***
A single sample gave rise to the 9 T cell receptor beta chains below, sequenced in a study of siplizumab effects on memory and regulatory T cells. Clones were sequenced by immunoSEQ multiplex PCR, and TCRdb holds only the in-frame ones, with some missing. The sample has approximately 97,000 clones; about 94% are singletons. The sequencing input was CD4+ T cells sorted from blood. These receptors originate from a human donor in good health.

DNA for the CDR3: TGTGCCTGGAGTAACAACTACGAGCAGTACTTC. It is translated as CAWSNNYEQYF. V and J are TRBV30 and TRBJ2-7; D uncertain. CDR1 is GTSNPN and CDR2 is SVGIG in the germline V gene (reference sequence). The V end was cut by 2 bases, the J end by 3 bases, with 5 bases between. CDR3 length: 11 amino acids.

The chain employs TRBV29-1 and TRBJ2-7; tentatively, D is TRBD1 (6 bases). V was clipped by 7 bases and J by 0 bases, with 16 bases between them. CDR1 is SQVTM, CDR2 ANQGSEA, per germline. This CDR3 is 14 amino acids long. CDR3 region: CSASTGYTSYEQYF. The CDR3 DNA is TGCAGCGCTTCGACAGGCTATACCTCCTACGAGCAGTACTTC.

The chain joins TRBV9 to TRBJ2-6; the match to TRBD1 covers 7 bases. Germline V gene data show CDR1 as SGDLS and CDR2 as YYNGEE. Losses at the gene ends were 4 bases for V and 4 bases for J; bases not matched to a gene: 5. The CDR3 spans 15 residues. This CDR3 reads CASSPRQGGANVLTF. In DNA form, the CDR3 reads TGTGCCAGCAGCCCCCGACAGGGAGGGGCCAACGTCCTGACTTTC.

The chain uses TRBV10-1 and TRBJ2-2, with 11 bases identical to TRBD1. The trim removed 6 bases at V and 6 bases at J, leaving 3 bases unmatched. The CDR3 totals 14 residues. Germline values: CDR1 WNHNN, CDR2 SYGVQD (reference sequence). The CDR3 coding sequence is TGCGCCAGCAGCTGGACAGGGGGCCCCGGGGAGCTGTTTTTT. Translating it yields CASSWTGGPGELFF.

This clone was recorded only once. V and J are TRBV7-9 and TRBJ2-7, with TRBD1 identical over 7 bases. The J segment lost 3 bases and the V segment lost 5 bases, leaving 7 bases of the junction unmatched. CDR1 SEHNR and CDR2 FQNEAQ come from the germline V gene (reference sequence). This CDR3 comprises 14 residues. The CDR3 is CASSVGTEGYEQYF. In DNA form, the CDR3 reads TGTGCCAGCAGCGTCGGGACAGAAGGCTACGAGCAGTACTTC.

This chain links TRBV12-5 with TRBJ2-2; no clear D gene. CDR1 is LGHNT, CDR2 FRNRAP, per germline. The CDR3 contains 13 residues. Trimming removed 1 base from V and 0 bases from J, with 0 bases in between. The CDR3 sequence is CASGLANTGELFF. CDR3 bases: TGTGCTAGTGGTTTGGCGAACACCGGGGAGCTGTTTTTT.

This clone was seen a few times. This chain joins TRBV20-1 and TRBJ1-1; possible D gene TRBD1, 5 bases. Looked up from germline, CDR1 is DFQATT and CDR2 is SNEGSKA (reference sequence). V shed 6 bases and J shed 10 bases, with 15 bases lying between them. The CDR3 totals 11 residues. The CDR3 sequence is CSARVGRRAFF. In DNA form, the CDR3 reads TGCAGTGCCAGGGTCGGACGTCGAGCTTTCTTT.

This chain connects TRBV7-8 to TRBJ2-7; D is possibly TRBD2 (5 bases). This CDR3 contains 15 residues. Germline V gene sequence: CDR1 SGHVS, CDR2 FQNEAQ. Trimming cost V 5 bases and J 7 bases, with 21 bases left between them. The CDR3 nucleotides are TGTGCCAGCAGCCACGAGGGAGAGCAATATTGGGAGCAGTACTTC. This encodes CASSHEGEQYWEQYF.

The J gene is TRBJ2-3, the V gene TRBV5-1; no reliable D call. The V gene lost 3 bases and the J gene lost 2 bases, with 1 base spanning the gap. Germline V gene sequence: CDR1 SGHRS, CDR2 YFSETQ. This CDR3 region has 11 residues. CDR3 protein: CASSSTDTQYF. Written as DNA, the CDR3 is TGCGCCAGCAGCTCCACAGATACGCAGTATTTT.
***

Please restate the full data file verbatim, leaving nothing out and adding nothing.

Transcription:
A single sample gave rise to the 9 T cell receptor beta chains below, sequenced in a study of siplizumab effects on memory and regulatory T cells. Clones were sequenced by immunoSEQ multiplex PCR, and TCRdb holds only the in-frame ones, with some missing. The sample has approximately 97,000 clones; about 94% are singletons. The sequencing input was CD4+ T cells sorted from blood. These receptors originate from a human donor in good health.

DNA for the CDR3: TGTGCCTGGAGTAACAACTACGAGCAGTACTTC. It is translated as CAWSNNYEQYF. V and J are TRBV30 and TRBJ2-7; D uncertain. CDR1 is GTSNPN and CDR2 is SVGIG in the germline V gene (reference sequence). The V end was cut by 2 bases, the J end by 3 bases, with 5 bases between. CDR3 length: 11 amino acids.

The chain employs TRBV29-1 and TRBJ2-7; tentatively, D is TRBD1 (6 bases). V was clipped by 7 bases and J by 0 bases, with 16 bases between them. CDR1 is SQVTM, CDR2 ANQGSEA, per germline. This CDR3 is 14 amino acids long. CDR3 region: CSASTGYTSYEQYF. The CDR3 DNA is TGCAGCGCTTCGACAGGCTATACCTCCTACGAGCAGTACTTC.

The chain joins TRBV9 to TRBJ2-6; the match to TRBD1 covers 7 bases. Germline V gene data show CDR1 as SGDLS and CDR2 as YYNGEE. Losses at the gene ends were 4 bases for V and 4 bases for J; bases not matched to a gene: 5. The CDR3 spans 15 residues. This CDR3 reads CASSPRQGGANVLTF. In DNA form, the CDR3 reads TGTGCCAGCAGCCCCCGACAGGGAGGGGCCAACGTCCTGACTTTC.

The chain uses TRBV10-1 and TRBJ2-2, with 11 bases identical to TRBD1. The trim removed 6 bases at V and 6 bases at J, leaving 3 bases unmatched. The CDR3 totals 14 residues. Germline values: CDR1 WNHNN, CDR2 SYGVQD (reference sequence). The CDR3 coding sequence is TGCGCCAGCAGCTGGACAGGGGGCCCCGGGGAGCTGTTTTTT. Translating it yields CASSWTGGPGELFF.

This clone was recorded only once. V and J are TRBV7-9 and TRBJ2-7, with TRBD1 identical over 7 bases. The J segment lost 3 bases and the V segment lost 5 bases, leaving 7 bases of the junction unmatched. CDR1 SEHNR and CDR2 FQNEAQ come from the germline V gene (reference sequence). This CDR3 comprises 14 residues. The CDR3 is CASSVGTEGYEQYF. In DNA form, the CDR3 reads TGTGCCAGCAGCGTCGGGACAGAAGGCTACGAGCAGTACTTC.

This chain links TRBV12-5 with TRBJ2-2; no clear D gene. CDR1 is LGHNT, CDR2 FRNRAP, per germline. The CDR3 contains 13 residues. Trimming removed 1 base from V and 0 bases from J, with 0 bases in between. The CDR3 sequence is CASGLANTGELFF. CDR3 bases: TGTGCTAGTGGTTTGGCGAACACCGGGGAGCTGTTTTTT.

This clone was seen a few times. This chain joins TRBV20-1 and TRBJ1-1; possible D gene TRBD1, 5 bases. Looked up from germline, CDR1 is DFQATT and CDR2 is SNEGSKA (reference sequence). V shed 6 bases and J shed 10 bases, with 15 bases lying between them. The CDR3 totals 11 residues. The CDR3 sequence is CSARVGRRAFF. In DNA form, the CDR3 reads TGCAGTGCCAGGGTCGGACGTCGAGCTTTCTTT.

This chain connects TRBV7-8 to TRBJ2-7; D is possibly TRBD2 (5 bases). This CDR3 contains 15 residues. Germline V gene sequence: CDR1 SGHVS, CDR2 FQNEAQ. Trimming cost V 5 bases and J 7 bases, with 21 bases left between them. The CDR3 nucleotides are TGTGCCAGCAGCCACGAGGGAGAGCAATATTGGGAGCAGTACTTC. This encodes CASSHEGEQYWEQYF.

The J gene is TRBJ2-3, the V gene TRBV5-1; no reliable D call. The V gene lost 3 bases and the J gene lost 2 bases, with 1 base spanning the gap. Germline V gene sequence: CDR1 SGHRS, CDR2 YFSETQ. This CDR3 region has 11 residues. CDR3 protein: CASSSTDTQYF. Written as DNA, the CDR3 is TGCGCCAGCAGCTCCACAGATACGCAGTATTTT.